Ethical Corporation is now Reuters Events - LEARN MORE
Nine state governors, 125 mayors and and 903 companies have vowed to honour US promises to cut CO2 emissions. As Diana Rojas reports, they see that green growth is good for business
In the hours following President Trump’s pull-out from the Paris climate agreement last week, the state governors of California, Washington and New York announced they would form an alliance to honour US commitments to cut CO2 emissions 26% below 2005 levels by 2025.
Twitter lit up, with major corporations promising to continue to march in step with the Paris Agreement, while billionaire philanthropist Michael Bloomberg said he would stump up the $15m the UN climate secretariat was due to lose from the US withdrawal.
“The American government may have pulled out of the agreement, but the American people remain committed to it – and we will meet our targets,” Bloomberg declared.
The United States Climate Alliance was quickly joined by six other US states, while 211 cities, members of the Mayors National Climate Action Agenda, pledged to “intensify efforts to meet each of our cities’ current climate goals, push for new action to meet the 1.5 degrees Celsius target, and work together to create a 21st century clean energy economy.”
By Monday support had snowballed, and Bloomberg, the UN Secretary-General's special envoy for cities and climate change, submitted a letter to the UN climate secretariat signed by 125 cities, nine states, 903 businesses and 183 colleges and universities, pledging "We are still in" the Paris Agreement.
If the administration’s announcement to quit Paris was not exactly a surprise, neither was the defiant response. A January Pew Research Center report noted that 65% of Americans prioritise developing alternative energy sources, while only 27% want expanded fossil fuel production. On the corporate front, some 48% of Fortune 500 companies now have clean energy goals, and that number continues to grow, said Marty Spitzer, senior director of climate change and renewable energy at the World Wildlife Fund.
“The number of companies aligning their bottom lines with the best available climate science and committing to power their operations with 100% renewable energy is seeing an incredible uptake,” he said, noting that clean energy investments are saving public reporting companies $3.7bn a year. “The proof is in the numbers: clean energy is good for business.”
The profitability of renewable energy and other low-carbon investment strategies ensures that US business will remain engaged, said Jay Koh, managing founder and director of The Lightsmith Group, a global investment platform focusing on climate finance.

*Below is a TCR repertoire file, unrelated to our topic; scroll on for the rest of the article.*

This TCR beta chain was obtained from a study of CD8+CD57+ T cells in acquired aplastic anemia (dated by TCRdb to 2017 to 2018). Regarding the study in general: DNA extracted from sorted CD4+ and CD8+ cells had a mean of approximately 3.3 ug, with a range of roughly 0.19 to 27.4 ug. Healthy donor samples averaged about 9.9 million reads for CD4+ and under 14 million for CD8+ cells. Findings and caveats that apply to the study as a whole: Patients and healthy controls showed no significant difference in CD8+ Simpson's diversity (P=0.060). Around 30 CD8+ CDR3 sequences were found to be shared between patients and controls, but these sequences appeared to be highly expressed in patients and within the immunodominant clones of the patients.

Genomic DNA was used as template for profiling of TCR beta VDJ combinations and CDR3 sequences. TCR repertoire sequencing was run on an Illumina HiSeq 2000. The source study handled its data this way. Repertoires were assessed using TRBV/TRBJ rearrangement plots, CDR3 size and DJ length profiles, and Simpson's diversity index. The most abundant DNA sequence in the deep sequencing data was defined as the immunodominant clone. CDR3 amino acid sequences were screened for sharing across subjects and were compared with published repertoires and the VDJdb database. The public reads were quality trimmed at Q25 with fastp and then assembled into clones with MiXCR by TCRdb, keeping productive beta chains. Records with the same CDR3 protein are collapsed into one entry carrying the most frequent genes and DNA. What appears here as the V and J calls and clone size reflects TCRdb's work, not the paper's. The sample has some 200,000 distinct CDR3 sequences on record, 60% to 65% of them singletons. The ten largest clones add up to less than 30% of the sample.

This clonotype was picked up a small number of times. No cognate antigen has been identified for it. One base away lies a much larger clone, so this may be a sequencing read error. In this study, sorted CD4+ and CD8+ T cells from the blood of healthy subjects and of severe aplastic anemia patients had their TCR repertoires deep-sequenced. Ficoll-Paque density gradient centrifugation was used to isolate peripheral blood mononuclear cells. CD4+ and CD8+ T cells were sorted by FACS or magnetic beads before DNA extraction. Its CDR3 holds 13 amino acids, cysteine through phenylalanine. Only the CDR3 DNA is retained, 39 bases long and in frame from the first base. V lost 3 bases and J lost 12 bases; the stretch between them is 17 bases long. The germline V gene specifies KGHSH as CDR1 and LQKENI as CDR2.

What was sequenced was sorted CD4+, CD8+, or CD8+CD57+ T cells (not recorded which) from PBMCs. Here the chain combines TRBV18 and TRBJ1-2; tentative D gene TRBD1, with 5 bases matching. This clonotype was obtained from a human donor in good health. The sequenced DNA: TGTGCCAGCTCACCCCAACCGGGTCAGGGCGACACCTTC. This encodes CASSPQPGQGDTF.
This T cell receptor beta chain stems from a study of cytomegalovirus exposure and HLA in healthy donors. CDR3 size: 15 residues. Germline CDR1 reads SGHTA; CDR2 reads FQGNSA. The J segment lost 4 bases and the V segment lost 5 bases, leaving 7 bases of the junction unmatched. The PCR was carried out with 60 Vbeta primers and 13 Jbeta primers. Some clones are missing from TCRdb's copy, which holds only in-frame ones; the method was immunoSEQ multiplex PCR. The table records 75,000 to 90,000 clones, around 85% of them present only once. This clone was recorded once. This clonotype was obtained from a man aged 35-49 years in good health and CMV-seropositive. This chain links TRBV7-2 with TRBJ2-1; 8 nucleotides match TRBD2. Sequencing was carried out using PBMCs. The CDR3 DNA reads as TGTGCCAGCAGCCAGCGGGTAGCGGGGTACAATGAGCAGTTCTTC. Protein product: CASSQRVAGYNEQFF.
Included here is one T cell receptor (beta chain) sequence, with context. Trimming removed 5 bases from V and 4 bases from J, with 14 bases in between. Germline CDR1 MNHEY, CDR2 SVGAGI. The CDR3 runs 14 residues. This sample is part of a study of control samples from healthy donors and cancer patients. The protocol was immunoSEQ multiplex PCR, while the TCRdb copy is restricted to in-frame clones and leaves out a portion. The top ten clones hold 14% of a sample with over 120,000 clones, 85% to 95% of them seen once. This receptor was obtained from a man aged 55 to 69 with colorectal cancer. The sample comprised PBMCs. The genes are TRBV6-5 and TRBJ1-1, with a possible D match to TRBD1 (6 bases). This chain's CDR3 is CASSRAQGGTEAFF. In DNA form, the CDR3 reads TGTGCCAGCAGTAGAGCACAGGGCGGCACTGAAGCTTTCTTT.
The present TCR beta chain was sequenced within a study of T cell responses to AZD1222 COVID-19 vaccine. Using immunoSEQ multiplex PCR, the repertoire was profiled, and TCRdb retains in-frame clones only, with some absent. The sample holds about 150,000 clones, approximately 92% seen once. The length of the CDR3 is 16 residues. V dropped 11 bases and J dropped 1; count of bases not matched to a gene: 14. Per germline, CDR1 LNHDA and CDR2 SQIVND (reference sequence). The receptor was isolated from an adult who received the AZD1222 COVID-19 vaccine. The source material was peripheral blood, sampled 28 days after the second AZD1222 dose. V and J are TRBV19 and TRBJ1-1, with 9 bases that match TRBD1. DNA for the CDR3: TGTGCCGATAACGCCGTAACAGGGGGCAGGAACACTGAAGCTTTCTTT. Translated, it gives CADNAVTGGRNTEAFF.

Although a policy pause on the Paris Agreement certainly won’t help American business, Koh said it won’t necessarily mean a permanent loss of US leadership on climate.
“Because US companies, entrepreneurs, innovators and workers continue to drive the low carbon transition forward, I think business and investor leadership from the US can continue,” he said.
No going back
Despite Trump’s well-flagged threat to leave the Paris Agreement, so far no company has announced it will backtrack on its clean energy or sustainability commitments, noted Edward Cameron, managing director at BSR, a non-profit sustainable business strategies organisation. That’s because they face pressure from shareholders, investors and activists, as well as their bottom lines, to stay the course. The Paris accord, he noted, anticipates some $13tr in potential new assets and investments in clean energy.
“There is a realisation [among companies] that climate leadership is good for growth, competitiveness, risk-management. It’s sensible business,” said Cameron. Some of these businesses had met privately with the Trump administration to drive home the idea that such leadership is “vital for competitiveness, vital for jobs, vital for profits,” he noted. “Investors see the cavalcade around the globe: investments in fossil fuels are no longer guaranteed.”
Profitability of the clean energy sector and growing demand from consumers has also led to an uptick in jobs in those fields. A March report by the Sierra Club based on the Department of Energy’s job data for 2017 noted that clean energy jobs outnumber fossil fuel jobs by more than two and a half to one, and all jobs in coal and gas by five to one. Additionally, the data shows that 41 states and Washington, DC have more clean energy jobs than fossil fuels jobs.